And it's difficult, too, to compare essentially urban people with the more rural Mexicans that I came to know, even though they lived in a city. It wasn't a very big city, so they retained much of their rural culture. It would be like comparing Longmont, Colorado with London, England. They speak the same language, and eat many of the same foods, but otherwise, are quite different in social outlook and interests.
It's been fun mastering the Metro. Especially when I discovered the metro station for Cartagena street is several blocks closer than the one I'd been walking to. It turns out that once you're "in" the metro, you can go anywhere you want. In other cities, the money on your metro ticket isn't deducted until you leave the station by putting your ticket through the machine. If there's enough money on the ticket, it lets you out, if not, you're stuck until you add money to it. But here, I was able to purchase a 10 ticket pass for 12 Euros. So far I've used 4 of them. And each trip has been down two or even three different lines. It makes getting places fun, fast, and very easy. And knowing "my" lines, I can't really get lost in this city for long. A metro station will be someplace nearby and I can always get home.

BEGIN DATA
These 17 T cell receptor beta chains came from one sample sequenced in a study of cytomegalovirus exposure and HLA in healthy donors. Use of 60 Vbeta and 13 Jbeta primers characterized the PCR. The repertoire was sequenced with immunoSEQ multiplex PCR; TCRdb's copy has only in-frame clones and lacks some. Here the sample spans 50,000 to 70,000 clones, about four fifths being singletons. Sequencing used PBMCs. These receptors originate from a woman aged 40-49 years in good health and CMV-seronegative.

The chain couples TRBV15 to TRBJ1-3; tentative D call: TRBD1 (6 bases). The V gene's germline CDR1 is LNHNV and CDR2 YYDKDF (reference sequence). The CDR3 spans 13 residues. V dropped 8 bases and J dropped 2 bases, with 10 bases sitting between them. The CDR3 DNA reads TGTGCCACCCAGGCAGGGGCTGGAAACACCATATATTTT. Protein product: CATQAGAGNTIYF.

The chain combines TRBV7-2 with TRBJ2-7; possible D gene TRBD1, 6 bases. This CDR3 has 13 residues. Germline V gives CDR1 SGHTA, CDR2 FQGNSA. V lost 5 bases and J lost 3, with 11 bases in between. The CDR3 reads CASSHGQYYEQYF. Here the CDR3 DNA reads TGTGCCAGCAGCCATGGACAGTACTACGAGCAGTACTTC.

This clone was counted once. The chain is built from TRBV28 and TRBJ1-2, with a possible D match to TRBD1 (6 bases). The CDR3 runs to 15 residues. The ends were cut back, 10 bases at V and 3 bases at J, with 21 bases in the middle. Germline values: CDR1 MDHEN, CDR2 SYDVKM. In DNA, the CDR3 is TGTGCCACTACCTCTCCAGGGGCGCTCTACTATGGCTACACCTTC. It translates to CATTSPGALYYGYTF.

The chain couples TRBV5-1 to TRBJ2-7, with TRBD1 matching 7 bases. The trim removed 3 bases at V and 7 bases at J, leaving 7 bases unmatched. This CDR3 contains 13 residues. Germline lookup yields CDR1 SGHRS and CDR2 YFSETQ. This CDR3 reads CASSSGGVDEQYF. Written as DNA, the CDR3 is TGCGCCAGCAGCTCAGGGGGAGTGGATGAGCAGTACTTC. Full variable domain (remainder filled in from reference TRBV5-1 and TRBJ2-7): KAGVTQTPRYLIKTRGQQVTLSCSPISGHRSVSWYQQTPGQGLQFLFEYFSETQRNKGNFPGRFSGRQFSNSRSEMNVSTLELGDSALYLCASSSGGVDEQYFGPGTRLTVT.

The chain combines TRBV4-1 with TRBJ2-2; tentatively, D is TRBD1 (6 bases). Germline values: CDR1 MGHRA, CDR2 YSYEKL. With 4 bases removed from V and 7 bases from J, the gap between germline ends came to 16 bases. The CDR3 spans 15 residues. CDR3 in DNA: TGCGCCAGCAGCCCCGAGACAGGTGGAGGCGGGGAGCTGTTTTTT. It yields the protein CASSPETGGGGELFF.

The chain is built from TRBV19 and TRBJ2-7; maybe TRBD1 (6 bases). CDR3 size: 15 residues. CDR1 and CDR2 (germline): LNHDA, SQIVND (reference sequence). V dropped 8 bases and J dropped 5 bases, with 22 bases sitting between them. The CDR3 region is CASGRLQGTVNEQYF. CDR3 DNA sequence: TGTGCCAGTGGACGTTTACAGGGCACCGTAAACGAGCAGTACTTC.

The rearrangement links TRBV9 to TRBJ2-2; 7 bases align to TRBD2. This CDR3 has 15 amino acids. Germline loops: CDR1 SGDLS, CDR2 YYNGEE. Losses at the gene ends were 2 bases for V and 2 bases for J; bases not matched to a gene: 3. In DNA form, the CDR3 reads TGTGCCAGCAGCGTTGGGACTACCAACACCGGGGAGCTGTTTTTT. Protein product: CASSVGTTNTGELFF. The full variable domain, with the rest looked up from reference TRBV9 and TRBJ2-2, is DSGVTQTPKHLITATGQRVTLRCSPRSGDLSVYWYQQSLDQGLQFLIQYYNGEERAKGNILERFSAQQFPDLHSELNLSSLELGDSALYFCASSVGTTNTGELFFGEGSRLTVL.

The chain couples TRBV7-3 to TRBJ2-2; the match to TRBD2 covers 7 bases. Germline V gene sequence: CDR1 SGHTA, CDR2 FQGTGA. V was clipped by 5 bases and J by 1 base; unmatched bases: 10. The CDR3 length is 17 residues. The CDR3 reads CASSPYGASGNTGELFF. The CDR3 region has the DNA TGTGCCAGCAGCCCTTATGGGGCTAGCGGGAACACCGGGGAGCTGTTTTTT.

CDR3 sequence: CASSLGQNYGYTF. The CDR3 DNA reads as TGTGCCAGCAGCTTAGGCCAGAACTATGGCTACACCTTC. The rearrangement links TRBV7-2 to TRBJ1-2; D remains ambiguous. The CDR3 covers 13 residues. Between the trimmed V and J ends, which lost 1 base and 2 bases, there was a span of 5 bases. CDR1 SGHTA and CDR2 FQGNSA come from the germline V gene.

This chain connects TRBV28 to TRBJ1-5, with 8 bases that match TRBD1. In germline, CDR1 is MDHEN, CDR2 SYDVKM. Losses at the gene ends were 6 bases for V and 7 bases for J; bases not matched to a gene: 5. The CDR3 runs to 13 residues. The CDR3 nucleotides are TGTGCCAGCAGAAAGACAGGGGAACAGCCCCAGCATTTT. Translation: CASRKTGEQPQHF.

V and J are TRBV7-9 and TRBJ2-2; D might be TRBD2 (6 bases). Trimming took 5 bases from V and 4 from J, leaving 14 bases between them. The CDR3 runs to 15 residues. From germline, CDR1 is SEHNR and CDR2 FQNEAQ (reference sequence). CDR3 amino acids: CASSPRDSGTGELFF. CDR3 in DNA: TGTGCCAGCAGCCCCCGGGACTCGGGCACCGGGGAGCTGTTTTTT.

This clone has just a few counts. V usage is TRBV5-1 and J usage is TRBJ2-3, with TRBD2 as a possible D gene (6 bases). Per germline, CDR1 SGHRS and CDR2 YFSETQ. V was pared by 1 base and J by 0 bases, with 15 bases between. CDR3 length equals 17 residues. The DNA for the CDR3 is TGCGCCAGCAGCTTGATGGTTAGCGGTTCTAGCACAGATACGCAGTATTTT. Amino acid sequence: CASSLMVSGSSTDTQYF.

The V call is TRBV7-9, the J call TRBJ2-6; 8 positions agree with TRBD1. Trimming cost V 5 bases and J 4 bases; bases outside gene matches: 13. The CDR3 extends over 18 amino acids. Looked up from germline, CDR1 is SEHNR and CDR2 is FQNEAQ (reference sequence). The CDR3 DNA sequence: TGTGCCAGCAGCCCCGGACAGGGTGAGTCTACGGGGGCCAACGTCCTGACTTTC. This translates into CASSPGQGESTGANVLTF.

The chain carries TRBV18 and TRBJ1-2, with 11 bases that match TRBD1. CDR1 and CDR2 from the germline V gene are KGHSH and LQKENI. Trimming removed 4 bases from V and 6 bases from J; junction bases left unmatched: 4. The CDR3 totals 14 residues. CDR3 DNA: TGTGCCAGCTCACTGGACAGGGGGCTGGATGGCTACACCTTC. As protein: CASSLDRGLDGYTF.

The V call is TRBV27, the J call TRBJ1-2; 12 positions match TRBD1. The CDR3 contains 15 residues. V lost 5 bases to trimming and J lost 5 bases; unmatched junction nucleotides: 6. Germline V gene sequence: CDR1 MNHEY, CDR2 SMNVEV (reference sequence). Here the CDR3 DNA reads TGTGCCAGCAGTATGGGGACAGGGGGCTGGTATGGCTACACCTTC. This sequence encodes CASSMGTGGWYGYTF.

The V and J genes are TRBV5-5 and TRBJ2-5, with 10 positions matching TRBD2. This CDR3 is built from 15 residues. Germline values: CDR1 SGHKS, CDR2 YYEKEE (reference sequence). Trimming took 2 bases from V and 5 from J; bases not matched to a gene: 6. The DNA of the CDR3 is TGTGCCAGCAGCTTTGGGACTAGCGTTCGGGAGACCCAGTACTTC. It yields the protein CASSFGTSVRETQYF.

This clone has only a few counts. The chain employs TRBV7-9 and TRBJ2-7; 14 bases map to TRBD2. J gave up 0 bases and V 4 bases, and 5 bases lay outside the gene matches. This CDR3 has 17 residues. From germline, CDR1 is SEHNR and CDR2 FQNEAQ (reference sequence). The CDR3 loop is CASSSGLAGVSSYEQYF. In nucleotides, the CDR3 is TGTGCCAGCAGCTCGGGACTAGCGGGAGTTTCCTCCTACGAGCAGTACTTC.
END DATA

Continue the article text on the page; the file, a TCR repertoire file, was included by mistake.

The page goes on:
|Old trick from India|
|Live sculptures - miners.|
And people love dogs! I've not seen a single cat as they probably stay indoors all the time, but dogs are out with their owners who even carry food and water for them in their bags.
|A little cutie pie.|
A lot of people earn a living performing on the street, and the buskers are quite creative. One pair uses an old trick from India where the support holding the "floating" man's seat is disguised in the sleeve of the man holding him up. Others dress up and act as mannequins, usually with some political purpose on top of the "performance". Many play instruments. In the metro, I heard what I thought was a live quartet playing Baroque music. Came around the corner to see a man "playing" one violin but the music included a coronet. Turned out, his whole deal was an act, the music came from an iPod put through an amplifier!! While walking down one of the traffic-free streets, lilting harp music was coming from a man wearing blue jeans and a big rodeo belt buckle . Turns out he was from Ecuador and once rode the bulls. Now that's a contrast of professions, from bull rider to street harpist.